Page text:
Thursday, February 7, 2008


Well, there goes the first book, but before we bid Adieu to both Swann and Marcel, lets take a look at that last section. As mentioned in the other post, Marcel clearly takes after Swann in his obsessive manner, or maybe Swann just exemplifies this obsessive streak inside of him. Marcel definetely had the obsession before we were formally introduced to Swann, via the desire for the kiss. Now we can see his obsessive nature when it comes to objects of love. I find slight irony in the Marcel's attraction towards Gilberte as Gilberte clearly echoes Odette and Marcel echoes, or at least seems to follow in the foot steps of, Swann.

Now I think that there should be slightly more leeway granted Marcel when it comes to matters of love, considering that he is notable younger than Swann. Such a level of Obsession is slightly more acceptable when he who is displaying it is a child. Obsession is childish, in a sense, because it shows a lack of maturity or a will to control desire. When we see Marcel tearing himself apart pining over Gilberte it is almost cute, because we consider such things to be the norm when one is a child. However, in reference to Swann doing it, we see it as very distressing because while this pining is on the level of childlike behaviour, we all indulge in it.

I felt as if this last section really didn't wrap up too much, or expand upon too much either. At the end we get to touch upon the theme of Memory, having Marcel wander around the garden and think about the past. We also get the theme of obsessive love come up via and Gilbrette, and reality being different from imagination when Marcel gets suddenly sick and is unable to go on his Grand Tour of Italy. I pray that my classmates can sympathize, or even empathize, with this sort of plight, to desire something so bad and yet not be able to attain it due to things outside of our control. A fairly common theme in this book, like the Kiss, or Odette. Ah yes, Odette.

So, apparently Swann and Odette got married. How cruel of Marcel to inform us of this at the end of the novel and provide us no explanation. But beyond that, isn't it a little bit funny how Marcel views Odette, I mean, literally. Whenever he describes Odette his focus shifts to that of her fashion and how she carries herself. He isn't interested particularly in who she is, or what she does, but how she looks. Also, when making a comment about Swann, he says he wishes he could be bald like Swann. This is a bit tenous, but perhaps an example of his homosexuality. Homosexuals are apparently know for their love of fashion, and Marcel is certainly showing his colors when he comments upon her clothing, and also how that clothing was so much better rather than this pish posh bird cages in hats sort of thing.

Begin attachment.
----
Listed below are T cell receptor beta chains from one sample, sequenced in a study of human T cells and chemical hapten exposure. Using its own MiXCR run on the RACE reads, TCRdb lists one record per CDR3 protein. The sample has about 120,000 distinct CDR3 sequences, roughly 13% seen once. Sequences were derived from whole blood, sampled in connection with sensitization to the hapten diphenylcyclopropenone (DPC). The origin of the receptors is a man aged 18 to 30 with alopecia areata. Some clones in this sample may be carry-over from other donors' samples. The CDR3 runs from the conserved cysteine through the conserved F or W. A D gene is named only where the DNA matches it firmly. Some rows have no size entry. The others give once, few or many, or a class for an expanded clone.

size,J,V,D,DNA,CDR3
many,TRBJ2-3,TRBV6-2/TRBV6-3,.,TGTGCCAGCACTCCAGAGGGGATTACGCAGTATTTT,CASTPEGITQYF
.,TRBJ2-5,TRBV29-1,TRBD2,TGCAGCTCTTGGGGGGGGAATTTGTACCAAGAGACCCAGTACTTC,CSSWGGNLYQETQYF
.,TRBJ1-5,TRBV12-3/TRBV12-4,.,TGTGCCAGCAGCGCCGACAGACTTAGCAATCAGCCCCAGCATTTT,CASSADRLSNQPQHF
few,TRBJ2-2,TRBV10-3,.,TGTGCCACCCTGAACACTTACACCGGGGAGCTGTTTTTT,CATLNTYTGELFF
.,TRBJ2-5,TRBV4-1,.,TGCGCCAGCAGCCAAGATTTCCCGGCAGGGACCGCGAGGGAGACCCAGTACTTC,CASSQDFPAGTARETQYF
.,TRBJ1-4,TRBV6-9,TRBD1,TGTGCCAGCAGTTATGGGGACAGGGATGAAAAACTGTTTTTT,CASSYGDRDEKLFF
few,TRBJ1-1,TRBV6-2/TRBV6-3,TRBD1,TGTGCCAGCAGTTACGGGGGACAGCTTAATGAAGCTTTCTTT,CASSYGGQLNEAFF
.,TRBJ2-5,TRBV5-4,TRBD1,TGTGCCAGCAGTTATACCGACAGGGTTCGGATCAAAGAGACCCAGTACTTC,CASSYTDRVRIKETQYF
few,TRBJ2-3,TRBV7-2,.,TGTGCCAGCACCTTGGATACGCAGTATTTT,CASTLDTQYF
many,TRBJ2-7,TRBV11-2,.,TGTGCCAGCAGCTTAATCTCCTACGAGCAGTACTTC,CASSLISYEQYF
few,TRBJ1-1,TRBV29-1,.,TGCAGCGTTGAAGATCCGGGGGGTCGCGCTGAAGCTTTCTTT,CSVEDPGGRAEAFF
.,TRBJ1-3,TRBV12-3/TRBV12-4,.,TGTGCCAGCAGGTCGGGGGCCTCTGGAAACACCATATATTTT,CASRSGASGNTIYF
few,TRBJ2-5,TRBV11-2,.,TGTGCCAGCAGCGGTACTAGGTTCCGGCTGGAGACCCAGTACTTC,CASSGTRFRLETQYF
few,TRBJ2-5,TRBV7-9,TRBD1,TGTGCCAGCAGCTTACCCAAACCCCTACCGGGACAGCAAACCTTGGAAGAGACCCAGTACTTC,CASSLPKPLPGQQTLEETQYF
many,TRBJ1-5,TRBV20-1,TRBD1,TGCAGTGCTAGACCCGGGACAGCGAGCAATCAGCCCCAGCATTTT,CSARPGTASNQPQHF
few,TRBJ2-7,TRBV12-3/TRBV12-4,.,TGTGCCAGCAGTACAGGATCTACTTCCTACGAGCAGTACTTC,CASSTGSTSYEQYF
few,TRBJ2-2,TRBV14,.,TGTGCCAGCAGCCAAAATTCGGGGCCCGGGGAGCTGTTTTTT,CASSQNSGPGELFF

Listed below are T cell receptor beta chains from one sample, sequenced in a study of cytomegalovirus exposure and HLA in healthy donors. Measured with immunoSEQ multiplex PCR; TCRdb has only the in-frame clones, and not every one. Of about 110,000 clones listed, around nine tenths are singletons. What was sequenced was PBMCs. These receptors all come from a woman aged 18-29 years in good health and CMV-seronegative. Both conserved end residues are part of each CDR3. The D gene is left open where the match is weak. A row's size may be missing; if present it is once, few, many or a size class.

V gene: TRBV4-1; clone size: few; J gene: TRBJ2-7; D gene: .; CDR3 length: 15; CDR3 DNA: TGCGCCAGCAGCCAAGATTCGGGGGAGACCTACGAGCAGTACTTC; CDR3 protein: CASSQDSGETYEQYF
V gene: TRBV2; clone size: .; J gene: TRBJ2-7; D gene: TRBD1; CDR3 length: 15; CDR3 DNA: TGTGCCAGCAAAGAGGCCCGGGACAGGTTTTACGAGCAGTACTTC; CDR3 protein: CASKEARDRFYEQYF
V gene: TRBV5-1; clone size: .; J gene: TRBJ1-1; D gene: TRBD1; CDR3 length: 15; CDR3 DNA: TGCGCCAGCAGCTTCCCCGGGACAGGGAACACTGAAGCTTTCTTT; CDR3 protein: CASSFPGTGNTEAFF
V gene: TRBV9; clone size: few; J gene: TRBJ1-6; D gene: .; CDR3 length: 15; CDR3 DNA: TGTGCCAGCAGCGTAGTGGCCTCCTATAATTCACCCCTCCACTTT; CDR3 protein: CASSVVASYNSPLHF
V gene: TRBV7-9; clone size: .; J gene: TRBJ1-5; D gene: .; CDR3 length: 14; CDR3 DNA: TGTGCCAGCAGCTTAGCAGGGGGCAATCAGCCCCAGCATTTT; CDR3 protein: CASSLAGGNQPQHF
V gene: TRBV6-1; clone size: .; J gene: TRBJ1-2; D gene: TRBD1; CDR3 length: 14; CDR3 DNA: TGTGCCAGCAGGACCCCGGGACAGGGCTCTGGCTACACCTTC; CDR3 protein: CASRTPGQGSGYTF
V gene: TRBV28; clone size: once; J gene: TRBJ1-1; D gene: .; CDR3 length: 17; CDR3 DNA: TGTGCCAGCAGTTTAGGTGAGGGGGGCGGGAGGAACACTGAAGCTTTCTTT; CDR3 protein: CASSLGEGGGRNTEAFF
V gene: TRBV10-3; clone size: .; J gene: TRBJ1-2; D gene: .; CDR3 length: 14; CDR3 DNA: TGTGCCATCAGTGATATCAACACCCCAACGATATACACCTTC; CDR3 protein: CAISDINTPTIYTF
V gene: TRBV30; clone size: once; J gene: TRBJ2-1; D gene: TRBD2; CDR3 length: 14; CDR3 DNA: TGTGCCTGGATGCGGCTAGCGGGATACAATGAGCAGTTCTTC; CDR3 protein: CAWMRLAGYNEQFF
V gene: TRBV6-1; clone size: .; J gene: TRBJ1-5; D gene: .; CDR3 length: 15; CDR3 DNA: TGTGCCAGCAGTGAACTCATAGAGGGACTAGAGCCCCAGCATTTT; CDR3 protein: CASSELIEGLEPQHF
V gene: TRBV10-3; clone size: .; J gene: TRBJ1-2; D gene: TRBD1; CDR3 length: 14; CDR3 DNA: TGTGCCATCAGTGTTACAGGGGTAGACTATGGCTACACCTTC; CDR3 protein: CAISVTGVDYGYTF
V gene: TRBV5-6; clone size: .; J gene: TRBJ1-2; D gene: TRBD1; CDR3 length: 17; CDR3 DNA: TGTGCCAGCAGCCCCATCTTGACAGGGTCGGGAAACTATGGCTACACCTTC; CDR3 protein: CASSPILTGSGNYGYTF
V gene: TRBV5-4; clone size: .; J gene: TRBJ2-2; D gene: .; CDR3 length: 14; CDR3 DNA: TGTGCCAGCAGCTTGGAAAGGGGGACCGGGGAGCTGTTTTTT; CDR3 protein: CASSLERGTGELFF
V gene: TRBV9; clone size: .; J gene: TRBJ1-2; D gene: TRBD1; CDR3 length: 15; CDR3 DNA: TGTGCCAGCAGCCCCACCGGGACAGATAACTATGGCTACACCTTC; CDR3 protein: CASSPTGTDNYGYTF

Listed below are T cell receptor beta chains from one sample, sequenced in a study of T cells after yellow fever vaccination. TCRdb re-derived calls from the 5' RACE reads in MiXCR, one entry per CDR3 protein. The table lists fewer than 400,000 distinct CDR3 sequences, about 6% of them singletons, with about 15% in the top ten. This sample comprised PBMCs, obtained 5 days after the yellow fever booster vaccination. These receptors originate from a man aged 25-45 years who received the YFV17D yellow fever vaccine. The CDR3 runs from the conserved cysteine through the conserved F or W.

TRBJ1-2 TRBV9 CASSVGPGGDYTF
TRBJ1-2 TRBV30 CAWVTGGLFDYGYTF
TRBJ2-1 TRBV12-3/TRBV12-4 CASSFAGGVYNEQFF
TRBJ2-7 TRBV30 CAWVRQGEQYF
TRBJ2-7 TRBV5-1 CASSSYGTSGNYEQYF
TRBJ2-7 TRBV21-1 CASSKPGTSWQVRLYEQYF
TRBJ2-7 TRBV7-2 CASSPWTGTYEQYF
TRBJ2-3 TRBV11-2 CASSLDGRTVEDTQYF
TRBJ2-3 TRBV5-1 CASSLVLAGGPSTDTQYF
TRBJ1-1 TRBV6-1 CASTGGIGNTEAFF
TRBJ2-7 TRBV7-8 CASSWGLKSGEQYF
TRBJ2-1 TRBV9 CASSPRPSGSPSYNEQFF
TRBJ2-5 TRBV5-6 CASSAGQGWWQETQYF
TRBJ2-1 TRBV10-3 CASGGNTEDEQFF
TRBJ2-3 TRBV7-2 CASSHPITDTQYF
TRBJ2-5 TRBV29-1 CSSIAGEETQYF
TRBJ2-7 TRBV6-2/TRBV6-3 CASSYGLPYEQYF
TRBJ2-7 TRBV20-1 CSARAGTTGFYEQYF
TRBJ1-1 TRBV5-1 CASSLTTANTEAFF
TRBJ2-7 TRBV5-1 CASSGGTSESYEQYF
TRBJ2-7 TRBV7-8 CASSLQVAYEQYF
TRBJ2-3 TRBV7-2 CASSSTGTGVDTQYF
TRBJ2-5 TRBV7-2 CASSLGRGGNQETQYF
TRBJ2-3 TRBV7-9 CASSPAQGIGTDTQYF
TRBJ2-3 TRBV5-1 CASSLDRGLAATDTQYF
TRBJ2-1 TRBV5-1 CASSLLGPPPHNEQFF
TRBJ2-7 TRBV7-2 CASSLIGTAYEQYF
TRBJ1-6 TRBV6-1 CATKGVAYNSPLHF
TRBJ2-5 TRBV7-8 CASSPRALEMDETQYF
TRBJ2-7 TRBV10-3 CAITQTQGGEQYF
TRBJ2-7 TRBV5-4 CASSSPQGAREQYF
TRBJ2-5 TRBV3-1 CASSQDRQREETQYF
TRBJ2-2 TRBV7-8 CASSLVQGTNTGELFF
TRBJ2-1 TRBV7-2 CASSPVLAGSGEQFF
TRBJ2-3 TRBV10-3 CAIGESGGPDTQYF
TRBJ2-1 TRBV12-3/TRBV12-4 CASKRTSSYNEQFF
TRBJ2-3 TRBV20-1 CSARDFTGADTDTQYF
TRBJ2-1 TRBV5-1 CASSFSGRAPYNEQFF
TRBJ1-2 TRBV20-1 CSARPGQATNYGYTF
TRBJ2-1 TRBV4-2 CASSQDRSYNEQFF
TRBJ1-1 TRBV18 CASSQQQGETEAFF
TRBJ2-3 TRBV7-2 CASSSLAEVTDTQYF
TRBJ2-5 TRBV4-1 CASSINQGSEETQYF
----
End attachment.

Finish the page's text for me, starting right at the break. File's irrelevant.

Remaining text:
But even beyond that, the whole, GASP! part was Odette and Swann marrying. WHY!!!!???? I mean at least that was the first question that popped up into my mind. Why would Swann marry someone he got over, and why would Odette marry someone she has very little interest in? Marriage of Convience? Maybe they do love each other and they needed to get over their inhibitions? I find it to be strangely fitting at least, Swann did get what he wants, and judging by the descriptions of Odette, she got what she wanted too. I suspect what really ties these two together is the Child. When one has to support a child one isn't too inclined to be a prostitute, I imagine, and who wants to care for a Prostitute with child? Swann probably took mercy on Odette and took her under his wing when she was pregnant, helping her through that time monetarily. But this is just conjecture, obviously. Damn Marcel for springing this upon us and leaving us to hang. If only I had the free time to read the other thousand pages he had written. Oh, if only.

In summation I Really enjoyed the book, though I Felt like the last section was a little lack luster. Maybe because it was shorter than the other sections and didn't provide as much in depth study of emotion and thought as I was use too, or maybe it was because I was tired while reading the book and therfore not as receptive as usual. It made for a good end to books, as endings go, but I Felt like Marcel was giving me more of an ending rather than than a continuation of the story. Sure we have the little sub plot about him and Gabriele, and there were definitely a number of loose ends wrapped up in this, as well as one or two more mysteries created, but ultimately Swann was tidying up what he had laid down and giving us a sort of enticement to read his next book. Understandable, but this part just didn't have as much pull on my heart/soul(as it where), than the other parts. Very pretty, no doubt, but much too brief. Overall though, good book, I enjoyed it. Heres to the next one!

1 comment:

fehrer said...

I like that you said we allow a child more leeway in love. I feel that it is true, but then that bring up the question of is it right? He is less experienced in love so he doesn't know what he is doing and how bad it is that he is obsessing, but because he doesn't know, how will he ever change and end up NOT turning into Swann? It brings up a whole set of questions for me about how we learn to love and how or when we learn what is not acceptible. I can't help but feel sorry for the young Marcel because it seems that he is doomed in love a little bit. He does not naturally know what to do, and does not have the means to be taught. He will grow up obsessing over women and be in no better a position than that of Swann.